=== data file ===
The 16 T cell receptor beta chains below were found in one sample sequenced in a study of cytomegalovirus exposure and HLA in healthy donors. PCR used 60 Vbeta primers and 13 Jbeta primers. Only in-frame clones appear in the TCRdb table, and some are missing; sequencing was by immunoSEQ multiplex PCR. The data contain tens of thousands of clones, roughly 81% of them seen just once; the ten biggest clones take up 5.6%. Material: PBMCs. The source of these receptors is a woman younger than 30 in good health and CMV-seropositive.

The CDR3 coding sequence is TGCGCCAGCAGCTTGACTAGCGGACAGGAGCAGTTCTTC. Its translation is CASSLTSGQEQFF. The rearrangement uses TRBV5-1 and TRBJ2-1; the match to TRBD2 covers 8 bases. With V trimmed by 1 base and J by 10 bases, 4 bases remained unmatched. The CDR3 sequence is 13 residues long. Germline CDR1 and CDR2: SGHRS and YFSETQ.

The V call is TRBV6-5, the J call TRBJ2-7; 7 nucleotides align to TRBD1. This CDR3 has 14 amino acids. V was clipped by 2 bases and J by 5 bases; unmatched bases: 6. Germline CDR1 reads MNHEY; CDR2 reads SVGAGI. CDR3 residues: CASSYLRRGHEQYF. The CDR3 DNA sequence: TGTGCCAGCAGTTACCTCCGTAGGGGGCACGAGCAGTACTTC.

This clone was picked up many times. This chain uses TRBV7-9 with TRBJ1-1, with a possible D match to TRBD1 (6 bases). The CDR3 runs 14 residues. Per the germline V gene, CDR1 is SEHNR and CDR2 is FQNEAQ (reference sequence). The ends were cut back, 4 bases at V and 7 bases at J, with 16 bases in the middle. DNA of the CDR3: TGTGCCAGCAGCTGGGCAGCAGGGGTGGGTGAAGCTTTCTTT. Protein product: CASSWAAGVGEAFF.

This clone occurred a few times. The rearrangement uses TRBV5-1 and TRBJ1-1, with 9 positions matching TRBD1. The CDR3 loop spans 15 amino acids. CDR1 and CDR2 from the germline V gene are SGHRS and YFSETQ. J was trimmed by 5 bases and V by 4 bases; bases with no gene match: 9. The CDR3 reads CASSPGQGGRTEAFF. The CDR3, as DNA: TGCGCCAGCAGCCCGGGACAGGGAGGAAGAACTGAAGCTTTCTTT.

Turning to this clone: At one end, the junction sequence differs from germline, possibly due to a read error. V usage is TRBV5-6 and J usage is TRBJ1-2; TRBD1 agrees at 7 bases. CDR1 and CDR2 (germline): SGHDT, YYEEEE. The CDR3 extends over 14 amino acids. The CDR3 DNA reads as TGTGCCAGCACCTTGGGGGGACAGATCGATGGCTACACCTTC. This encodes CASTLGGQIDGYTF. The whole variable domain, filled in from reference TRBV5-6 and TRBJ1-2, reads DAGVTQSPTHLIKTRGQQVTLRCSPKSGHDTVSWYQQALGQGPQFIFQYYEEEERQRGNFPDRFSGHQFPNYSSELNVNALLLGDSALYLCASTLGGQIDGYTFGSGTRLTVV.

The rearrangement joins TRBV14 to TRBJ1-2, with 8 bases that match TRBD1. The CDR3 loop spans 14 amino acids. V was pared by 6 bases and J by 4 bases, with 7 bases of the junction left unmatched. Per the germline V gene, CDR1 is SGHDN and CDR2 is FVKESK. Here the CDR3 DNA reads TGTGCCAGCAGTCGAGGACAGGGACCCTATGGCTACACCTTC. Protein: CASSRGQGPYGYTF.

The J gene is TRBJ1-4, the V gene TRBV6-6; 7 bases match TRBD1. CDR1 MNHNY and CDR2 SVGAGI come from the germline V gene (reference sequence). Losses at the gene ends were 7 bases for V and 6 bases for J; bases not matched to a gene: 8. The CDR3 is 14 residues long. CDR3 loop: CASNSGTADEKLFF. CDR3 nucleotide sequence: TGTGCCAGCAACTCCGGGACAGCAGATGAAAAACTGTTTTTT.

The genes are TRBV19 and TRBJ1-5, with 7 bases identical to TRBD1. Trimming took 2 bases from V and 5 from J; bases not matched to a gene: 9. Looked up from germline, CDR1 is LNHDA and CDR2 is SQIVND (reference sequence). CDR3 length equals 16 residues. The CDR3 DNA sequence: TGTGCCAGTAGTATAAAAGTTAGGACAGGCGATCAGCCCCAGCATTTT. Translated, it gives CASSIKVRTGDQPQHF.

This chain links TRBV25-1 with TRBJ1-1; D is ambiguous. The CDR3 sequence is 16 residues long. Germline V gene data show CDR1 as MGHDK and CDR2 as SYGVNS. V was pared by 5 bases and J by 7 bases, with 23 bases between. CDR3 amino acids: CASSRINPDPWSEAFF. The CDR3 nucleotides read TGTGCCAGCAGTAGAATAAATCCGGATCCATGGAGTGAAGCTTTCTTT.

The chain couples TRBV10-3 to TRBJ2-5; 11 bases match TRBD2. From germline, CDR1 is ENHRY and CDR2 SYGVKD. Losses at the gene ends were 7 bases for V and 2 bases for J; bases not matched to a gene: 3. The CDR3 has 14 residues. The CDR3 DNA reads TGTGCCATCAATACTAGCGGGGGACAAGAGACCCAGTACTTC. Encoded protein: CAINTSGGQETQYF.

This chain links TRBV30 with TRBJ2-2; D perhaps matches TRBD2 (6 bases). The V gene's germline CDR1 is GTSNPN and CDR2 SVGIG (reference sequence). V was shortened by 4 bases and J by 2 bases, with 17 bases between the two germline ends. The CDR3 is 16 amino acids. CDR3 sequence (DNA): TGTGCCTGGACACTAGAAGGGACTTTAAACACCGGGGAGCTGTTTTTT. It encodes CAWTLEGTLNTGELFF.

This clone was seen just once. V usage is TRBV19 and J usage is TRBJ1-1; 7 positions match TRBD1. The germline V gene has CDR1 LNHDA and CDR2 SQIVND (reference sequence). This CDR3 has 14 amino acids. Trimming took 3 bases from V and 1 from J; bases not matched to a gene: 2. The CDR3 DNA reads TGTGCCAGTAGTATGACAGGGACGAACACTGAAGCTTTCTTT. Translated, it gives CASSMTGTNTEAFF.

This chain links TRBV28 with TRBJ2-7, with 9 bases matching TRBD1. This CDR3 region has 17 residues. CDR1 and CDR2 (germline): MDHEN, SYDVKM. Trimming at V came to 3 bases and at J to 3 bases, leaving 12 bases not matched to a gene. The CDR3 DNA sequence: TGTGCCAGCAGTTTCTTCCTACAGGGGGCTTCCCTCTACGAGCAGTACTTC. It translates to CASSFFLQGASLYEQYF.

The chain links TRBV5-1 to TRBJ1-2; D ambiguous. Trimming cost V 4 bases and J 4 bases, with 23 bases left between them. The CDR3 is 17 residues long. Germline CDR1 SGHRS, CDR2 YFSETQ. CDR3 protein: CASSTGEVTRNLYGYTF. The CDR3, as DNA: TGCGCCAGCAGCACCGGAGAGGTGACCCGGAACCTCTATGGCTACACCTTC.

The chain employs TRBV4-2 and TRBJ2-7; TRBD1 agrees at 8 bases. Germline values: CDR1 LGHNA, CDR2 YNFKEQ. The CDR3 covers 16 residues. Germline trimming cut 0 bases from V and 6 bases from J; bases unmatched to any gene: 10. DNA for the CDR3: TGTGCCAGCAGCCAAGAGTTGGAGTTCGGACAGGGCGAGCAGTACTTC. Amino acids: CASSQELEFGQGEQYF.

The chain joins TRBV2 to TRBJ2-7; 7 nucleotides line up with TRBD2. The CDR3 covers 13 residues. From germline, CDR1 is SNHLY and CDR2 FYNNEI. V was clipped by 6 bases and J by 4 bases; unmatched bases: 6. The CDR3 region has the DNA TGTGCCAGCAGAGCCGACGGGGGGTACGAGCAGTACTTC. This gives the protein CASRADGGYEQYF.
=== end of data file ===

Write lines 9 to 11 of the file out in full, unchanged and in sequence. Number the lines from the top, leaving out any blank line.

The genes are TRBV19 and TRBJ1-5, with 7 bases identical to TRBD1. Trimming took 2 bases from V and 5 from J; bases not matched to a gene: 9. Looked up from germline, CDR1 is LNHDA and CDR2 is SQIVND (reference sequence). CDR3 length equals 16 residues. The CDR3 DNA sequence: TGTGCCAGTAGTATAAAAGTTAGGACAGGCGATCAGCCCCAGCATTTT. Translated, it gives CASSIKVRTGDQPQHF.

This chain links TRBV25-1 with TRBJ1-1; D is ambiguous. The CDR3 sequence is 16 residues long. Germline V gene data show CDR1 as MGHDK and CDR2 as SYGVNS. V was pared by 5 bases and J by 7 bases, with 23 bases between. CDR3 amino acids: CASSRINPDPWSEAFF. The CDR3 nucleotides read TGTGCCAGCAGTAGAATAAATCCGGATCCATGGAGTGAAGCTTTCTTT.

The chain couples TRBV10-3 to TRBJ2-5; 11 bases match TRBD2. From germline, CDR1 is ENHRY and CDR2 SYGVKD. Losses at the gene ends were 7 bases for V and 2 bases for J; bases not matched to a gene: 3. The CDR3 has 14 residues. The CDR3 DNA reads TGTGCCATCAATACTAGCGGGGGACAAGAGACCCAGTACTTC. Encoded protein: CAINTSGGQETQYF.